NEW YORK, Aug 14 (Reuters) - Arab Bank Plc was accused of providing extensive and substantial material support to the Palestinian militant group Hamas, as a long-anticipated civil trial against the Jordan-based bank began on Thursday in U.S. federal court in Brooklyn.
“This bank served as the paymaster, the distributor of funds” that supported Hamas attacks, Tab Turner, one of the lawyers for plaintiffs told jurors during opening statements of a trial that was 10 years in the making.
Close to 300 U.S. citizens who were the victims or the family members of victims of 24 attacks allegedly carried out by Hamas in Israel and the Palestinian territories between 2001 and 2004 sued the bank in 2004.
They accuse Arab Bank of violating the U.S. Anti-Terrorism Act, which allows victims of U.S.-designated foreign terrorist organizations to seek compensation. The State Department designated Hamas a terrorist organization in 1997.
The case is believed to be the first civil court terrorism-financing case against a bank to go to trial in the United States.
Arab Bank has said it did not cause or provide material support for the attacks. The bank is based in Amman.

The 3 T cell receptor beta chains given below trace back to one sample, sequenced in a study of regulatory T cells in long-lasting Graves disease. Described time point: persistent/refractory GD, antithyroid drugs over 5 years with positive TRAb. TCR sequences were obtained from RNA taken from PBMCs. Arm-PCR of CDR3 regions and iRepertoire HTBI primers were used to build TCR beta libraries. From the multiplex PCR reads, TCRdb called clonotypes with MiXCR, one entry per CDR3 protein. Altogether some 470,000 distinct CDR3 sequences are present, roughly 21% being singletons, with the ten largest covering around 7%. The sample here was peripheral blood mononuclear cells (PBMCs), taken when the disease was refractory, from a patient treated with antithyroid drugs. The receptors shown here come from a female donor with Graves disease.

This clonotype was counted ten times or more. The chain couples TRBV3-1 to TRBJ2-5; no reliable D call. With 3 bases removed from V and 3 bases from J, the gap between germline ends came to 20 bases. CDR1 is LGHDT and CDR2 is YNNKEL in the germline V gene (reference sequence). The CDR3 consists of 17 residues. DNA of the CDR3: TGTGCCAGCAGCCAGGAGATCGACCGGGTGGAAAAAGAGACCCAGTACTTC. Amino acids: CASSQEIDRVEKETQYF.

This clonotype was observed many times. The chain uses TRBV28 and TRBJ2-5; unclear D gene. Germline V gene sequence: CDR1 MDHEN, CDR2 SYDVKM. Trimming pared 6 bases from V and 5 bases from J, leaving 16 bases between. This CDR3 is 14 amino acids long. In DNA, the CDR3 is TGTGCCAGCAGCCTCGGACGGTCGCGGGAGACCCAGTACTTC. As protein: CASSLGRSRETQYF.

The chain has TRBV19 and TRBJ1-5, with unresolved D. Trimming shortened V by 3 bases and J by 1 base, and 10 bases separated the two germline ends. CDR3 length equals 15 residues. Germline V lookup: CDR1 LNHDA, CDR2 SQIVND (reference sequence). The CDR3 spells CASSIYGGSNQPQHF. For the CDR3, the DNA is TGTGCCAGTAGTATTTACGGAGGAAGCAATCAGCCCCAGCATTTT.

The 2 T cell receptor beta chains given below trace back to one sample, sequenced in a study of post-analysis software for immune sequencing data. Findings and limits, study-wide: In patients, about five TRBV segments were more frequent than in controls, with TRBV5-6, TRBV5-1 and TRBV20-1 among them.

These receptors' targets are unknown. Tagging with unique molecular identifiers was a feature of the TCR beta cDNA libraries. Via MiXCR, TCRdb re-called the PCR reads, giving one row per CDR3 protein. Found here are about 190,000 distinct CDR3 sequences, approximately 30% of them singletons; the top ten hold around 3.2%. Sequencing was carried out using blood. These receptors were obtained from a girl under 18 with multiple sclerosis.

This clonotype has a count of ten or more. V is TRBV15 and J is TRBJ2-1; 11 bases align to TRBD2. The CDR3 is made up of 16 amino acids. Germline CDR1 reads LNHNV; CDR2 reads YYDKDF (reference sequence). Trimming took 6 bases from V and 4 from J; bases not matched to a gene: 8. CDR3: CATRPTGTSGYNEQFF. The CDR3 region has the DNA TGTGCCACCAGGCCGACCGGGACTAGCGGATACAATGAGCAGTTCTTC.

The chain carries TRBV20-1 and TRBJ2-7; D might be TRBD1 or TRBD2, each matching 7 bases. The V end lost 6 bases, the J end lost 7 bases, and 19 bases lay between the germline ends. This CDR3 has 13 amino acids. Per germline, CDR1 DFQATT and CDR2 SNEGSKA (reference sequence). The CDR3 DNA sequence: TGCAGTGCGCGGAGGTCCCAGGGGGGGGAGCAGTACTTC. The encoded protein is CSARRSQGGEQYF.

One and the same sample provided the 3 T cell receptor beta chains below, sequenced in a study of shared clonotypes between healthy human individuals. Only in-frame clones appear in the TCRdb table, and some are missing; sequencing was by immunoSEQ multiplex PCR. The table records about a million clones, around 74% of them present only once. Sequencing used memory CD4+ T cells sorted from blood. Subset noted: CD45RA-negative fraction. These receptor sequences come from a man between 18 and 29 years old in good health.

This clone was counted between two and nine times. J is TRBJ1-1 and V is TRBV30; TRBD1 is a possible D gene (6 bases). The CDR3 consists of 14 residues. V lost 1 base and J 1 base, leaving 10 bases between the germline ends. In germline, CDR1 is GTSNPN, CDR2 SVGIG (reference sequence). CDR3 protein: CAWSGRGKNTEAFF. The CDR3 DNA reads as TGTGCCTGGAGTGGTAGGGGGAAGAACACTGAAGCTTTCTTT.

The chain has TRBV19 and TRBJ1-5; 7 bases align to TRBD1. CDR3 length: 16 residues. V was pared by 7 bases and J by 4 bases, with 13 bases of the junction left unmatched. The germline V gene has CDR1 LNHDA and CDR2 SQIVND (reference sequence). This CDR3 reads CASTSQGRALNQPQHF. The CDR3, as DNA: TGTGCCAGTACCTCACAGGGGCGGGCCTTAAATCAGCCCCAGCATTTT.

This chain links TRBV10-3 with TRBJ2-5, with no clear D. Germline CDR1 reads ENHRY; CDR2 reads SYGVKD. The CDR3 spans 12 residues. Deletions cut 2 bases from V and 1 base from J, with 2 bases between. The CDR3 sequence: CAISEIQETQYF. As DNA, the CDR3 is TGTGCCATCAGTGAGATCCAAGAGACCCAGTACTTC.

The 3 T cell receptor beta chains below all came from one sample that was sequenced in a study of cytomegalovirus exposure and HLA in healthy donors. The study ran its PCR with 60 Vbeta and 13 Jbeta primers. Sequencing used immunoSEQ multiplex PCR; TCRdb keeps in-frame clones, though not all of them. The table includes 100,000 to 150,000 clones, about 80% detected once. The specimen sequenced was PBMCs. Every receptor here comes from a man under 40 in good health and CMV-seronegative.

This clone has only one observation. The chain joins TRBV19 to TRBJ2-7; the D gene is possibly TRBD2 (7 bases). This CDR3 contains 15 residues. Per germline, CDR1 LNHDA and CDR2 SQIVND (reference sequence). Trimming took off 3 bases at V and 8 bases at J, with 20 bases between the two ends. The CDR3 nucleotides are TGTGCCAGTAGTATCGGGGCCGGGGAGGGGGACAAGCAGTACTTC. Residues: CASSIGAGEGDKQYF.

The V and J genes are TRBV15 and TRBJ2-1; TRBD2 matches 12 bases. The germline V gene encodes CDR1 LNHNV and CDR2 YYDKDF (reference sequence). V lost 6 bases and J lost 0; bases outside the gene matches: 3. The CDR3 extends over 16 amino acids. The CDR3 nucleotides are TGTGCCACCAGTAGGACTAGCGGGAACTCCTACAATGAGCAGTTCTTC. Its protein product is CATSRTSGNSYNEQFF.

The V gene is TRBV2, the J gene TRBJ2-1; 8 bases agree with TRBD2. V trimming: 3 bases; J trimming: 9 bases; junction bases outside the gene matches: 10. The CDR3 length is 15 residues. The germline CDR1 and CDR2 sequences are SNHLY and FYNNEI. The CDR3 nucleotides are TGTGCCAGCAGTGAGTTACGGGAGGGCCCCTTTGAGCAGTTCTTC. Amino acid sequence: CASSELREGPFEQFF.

Lawyers for the plaintiffs said they would present evidence showing that Arab Bank maintained accounts for Hamas operatives and processed payments for the families of suicide bombers.
Shand Stephens, a lawyer for Arab Bank, called the 24 attacks “horrific” in his opening statements. “Our hearts go out to the victims,” he said.
But Stephens said evidence would show the bank did not knowingly support Hamas.
Most of the people and organizations the plaintiffs claim were affiliated with Hamas, and who received banking services from Arab Bank, were not designated as terrorists by the United States during the period in question, Stephens said.
“In short, it’s the government who decides who the criminals are,” Stephens said. “That’s not a decision that’s made by private companies.” (Reporting by Bernard Vaughan; Editing by Will Dunham)